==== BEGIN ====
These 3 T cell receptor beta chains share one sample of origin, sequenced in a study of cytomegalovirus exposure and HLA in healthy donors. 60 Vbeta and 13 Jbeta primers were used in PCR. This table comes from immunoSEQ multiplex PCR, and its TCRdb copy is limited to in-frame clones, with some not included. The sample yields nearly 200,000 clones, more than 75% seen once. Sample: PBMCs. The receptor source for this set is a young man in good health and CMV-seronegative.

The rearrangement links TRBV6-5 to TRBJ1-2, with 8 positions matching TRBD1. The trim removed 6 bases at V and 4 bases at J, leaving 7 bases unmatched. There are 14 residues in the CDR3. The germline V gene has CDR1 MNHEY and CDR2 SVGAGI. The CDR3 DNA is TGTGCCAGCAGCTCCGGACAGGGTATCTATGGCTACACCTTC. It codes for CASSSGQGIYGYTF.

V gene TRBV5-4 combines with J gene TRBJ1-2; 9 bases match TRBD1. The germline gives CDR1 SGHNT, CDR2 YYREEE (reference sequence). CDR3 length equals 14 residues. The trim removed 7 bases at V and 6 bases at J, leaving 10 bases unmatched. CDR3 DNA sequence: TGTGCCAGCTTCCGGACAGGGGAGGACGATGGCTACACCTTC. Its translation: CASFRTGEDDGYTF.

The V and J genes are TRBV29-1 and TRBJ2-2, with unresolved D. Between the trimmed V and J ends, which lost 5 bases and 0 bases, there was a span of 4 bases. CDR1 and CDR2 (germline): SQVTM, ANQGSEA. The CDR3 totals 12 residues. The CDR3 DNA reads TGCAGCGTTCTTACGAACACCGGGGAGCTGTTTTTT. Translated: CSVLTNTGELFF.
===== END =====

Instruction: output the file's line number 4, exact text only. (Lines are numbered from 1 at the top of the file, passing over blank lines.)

The V and J genes are TRBV29-1 and TRBJ2-2, with unresolved D. Between the trimmed V and J ends, which lost 5 bases and 0 bases, there was a span of 4 bases. CDR1 and CDR2 (germline): SQVTM, ANQGSEA. The CDR3 totals 12 residues. The CDR3 DNA reads TGCAGCGTTCTTACGAACACCGGGGAGCTGTTTTTT. Translated: CSVLTNTGELFF.